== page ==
Tag Archives: She Writes Press

Women's College Library, Duke University

Librarians: My Favorite Tribe! 

I’ve been in love with librarians ever since I could read.  They always helped me find any book I wanted, and encouraged me to learn and read more. From grades 5-8, I spent every afternoon after school in the Women’s College Library at Duke University.  I still feel more at home in a library than in any other public place. The smell of old books means more to me than the fragrance of almost any food.

Women's College Library, Duke University

When I learned that the New England Library Association meetings would happen just half a mile from my house this year, I was ecstatic for several reasons. My favorite tribe was coming right to my doorstep, and I’d be able to talk with them about my new book, An Address in Amsterdam. This historical novel of a young Jewish woman who joins the resistance was 13 years in the making, with many hours spent in museums, historic sites, archives and, of course, libraries from Amsterdam to Washington and Los Angeles.

Leah Chyten, Jeanne Blasburg, Laurel Huber, Mary Fillmore

Fortunately, my book was published by She Writes Press, an all women’s press which encourages us to help each other. So it was easy to ask who among the sisters wanted to share a table with me at NELA. By the time they came here to Burlington, Vermont, two were old buddies from the Brooklyn Book Festival: Jeanne Blasburg, author of Eden, a family saga set in a Rhode Island beach house; and Laurel Davis Huber, author of The Velveteen Daughter, the untold tale of the writer of the children’s classic and her daughter. Leah Chyten also happily joined us, with her story of the feminine divine in Judaism, Light Radiance Splendor.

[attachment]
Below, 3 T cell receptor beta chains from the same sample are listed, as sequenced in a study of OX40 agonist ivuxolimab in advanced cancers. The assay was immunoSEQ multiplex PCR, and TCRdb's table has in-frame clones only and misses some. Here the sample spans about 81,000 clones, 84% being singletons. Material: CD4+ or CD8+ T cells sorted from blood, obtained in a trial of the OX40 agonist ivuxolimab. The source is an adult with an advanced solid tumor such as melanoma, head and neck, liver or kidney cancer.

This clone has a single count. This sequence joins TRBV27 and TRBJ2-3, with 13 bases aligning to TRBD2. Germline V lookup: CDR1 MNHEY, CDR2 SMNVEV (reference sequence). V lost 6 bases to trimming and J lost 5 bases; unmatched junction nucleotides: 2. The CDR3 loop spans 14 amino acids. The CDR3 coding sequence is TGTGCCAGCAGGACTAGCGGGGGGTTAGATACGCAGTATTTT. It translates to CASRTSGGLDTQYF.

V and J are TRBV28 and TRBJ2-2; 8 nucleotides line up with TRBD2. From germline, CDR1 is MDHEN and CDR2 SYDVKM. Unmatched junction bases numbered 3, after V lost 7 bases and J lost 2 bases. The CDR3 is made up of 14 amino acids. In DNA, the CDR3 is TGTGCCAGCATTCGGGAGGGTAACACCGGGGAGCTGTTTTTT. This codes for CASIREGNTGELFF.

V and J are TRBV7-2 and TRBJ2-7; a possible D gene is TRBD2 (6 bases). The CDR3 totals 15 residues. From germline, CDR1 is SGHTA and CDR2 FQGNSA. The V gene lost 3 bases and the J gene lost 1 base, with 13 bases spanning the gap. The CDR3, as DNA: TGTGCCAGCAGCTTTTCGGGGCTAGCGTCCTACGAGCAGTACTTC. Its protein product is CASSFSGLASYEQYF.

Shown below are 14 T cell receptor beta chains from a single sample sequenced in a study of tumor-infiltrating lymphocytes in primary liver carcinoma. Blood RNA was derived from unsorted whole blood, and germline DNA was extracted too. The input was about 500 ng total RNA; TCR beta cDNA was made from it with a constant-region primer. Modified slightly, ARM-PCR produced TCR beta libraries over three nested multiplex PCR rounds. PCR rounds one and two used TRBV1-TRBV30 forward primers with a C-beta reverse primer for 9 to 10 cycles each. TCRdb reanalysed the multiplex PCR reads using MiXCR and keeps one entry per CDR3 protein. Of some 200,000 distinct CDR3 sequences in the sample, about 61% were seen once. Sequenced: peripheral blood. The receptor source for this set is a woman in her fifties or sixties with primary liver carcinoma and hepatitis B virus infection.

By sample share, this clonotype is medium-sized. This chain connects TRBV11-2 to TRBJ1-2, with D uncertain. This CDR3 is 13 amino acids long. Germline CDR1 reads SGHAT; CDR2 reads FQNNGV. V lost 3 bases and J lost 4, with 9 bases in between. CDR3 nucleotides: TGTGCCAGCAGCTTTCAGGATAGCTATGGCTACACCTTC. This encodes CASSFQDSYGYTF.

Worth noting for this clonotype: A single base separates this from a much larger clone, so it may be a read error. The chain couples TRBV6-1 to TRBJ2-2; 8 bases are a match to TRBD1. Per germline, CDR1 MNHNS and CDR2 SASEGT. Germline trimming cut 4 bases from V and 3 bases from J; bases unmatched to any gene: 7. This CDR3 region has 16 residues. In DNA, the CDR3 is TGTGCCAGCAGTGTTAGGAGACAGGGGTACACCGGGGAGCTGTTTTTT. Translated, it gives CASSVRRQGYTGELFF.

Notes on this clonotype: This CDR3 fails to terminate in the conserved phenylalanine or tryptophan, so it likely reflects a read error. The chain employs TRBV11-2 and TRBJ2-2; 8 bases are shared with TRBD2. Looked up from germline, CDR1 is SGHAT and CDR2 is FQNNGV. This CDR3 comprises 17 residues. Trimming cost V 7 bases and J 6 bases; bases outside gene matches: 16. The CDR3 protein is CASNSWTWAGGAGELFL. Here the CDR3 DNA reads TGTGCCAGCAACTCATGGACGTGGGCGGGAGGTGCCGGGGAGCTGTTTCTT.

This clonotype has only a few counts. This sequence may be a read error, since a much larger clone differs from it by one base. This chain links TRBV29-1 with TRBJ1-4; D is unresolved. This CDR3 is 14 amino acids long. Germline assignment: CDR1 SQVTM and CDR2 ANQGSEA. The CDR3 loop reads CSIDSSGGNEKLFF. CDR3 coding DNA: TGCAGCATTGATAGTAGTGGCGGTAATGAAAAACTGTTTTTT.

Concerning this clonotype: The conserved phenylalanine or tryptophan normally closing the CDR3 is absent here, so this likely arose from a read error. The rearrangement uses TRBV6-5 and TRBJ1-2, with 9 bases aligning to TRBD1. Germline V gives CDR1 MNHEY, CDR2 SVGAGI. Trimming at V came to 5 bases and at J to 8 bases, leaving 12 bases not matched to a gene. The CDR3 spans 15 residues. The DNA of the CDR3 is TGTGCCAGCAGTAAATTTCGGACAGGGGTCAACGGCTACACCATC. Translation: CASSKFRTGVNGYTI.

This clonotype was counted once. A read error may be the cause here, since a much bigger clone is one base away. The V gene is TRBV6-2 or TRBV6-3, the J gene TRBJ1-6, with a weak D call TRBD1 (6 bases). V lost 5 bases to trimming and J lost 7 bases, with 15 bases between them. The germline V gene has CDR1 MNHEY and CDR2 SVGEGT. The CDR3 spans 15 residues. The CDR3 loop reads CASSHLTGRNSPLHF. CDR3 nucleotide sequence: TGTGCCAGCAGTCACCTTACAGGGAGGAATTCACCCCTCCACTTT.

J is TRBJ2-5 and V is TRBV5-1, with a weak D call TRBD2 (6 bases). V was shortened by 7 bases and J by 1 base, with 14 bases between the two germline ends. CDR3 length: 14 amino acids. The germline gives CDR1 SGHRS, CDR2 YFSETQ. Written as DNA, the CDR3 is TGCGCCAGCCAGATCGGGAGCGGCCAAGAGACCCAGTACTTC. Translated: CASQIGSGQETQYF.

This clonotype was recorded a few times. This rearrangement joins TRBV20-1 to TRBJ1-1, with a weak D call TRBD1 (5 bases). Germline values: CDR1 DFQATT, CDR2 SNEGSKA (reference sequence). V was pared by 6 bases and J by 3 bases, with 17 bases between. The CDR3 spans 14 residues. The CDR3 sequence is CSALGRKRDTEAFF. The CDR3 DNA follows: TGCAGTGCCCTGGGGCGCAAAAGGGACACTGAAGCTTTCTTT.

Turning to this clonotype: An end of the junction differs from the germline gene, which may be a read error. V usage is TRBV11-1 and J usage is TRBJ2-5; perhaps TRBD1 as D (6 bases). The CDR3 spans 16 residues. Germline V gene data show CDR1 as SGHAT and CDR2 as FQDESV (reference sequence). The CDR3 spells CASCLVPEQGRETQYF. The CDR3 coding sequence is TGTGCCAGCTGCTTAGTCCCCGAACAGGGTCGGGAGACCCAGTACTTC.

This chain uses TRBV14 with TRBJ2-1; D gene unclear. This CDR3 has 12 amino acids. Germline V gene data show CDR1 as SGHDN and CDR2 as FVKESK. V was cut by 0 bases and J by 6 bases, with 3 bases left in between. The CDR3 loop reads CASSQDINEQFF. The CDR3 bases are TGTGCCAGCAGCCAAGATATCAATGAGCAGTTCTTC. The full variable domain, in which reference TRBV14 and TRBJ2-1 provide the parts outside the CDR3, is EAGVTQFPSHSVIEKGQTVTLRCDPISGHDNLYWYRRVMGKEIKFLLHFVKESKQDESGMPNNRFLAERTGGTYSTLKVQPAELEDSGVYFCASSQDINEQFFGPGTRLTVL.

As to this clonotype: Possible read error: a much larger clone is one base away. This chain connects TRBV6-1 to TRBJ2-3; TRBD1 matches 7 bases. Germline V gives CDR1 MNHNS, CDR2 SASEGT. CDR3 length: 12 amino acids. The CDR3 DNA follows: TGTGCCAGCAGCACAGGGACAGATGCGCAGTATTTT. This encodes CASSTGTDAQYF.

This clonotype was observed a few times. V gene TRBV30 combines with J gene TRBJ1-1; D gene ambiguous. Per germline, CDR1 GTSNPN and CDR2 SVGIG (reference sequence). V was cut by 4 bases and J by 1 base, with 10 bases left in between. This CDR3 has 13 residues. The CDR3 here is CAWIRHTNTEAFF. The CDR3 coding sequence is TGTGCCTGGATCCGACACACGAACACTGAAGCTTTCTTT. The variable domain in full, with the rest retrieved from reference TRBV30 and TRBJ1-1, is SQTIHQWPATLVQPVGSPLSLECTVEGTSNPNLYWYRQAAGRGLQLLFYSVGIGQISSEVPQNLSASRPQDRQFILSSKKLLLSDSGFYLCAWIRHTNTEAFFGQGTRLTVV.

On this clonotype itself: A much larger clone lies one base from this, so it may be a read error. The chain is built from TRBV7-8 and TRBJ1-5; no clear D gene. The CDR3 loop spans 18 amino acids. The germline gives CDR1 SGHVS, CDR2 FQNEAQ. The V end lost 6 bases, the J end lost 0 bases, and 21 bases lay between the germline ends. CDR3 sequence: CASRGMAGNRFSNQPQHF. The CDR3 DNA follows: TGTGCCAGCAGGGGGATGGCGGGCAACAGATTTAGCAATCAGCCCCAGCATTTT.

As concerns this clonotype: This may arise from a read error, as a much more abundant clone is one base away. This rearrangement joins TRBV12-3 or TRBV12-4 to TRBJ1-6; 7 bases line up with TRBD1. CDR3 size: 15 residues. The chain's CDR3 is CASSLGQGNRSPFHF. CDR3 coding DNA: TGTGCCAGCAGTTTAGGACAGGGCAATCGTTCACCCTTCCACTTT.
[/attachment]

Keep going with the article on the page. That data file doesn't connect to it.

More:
For two long but delicious days, my sister authors and I stood and regaled any librarian who would listen with the stories of our books – what they were about, how we came to write them, what programs we offer, and why the books have done well with libraries and book groups. Twice a day, we did a raffle and saw the grins on the faces of the winners as they chose their free books. I distributed bibliographies on the Dutch resistance to the Nazi Occupation, post cards, and information about everything from my talk on “Resistance Then and Now: Learning from the Dutch” to “Anne Frank’s Neighbors: What Did They Do?”

Kata Welch from Cavendish, Vermont

Mostly, though, we chatted with the people who are on the front lines of defense of the written word. Of preventing any book from being banned. Of keeping both children and adults in touch with the freest information in our society. Yes, they also deal in audiobooks and computers and other media. But the foundation is books, and the love of books. It was a joy to reconnect with the librarians who had already invited me to come and talk with their patrons – to hear how people had responded, that they had to order a second copy of the book, that it was engaging younger readers. And I loved talking with the librarians whose devotion to their work goes so above and beyond what anyone will ever be paid for it. It’s a calling, not just a profession.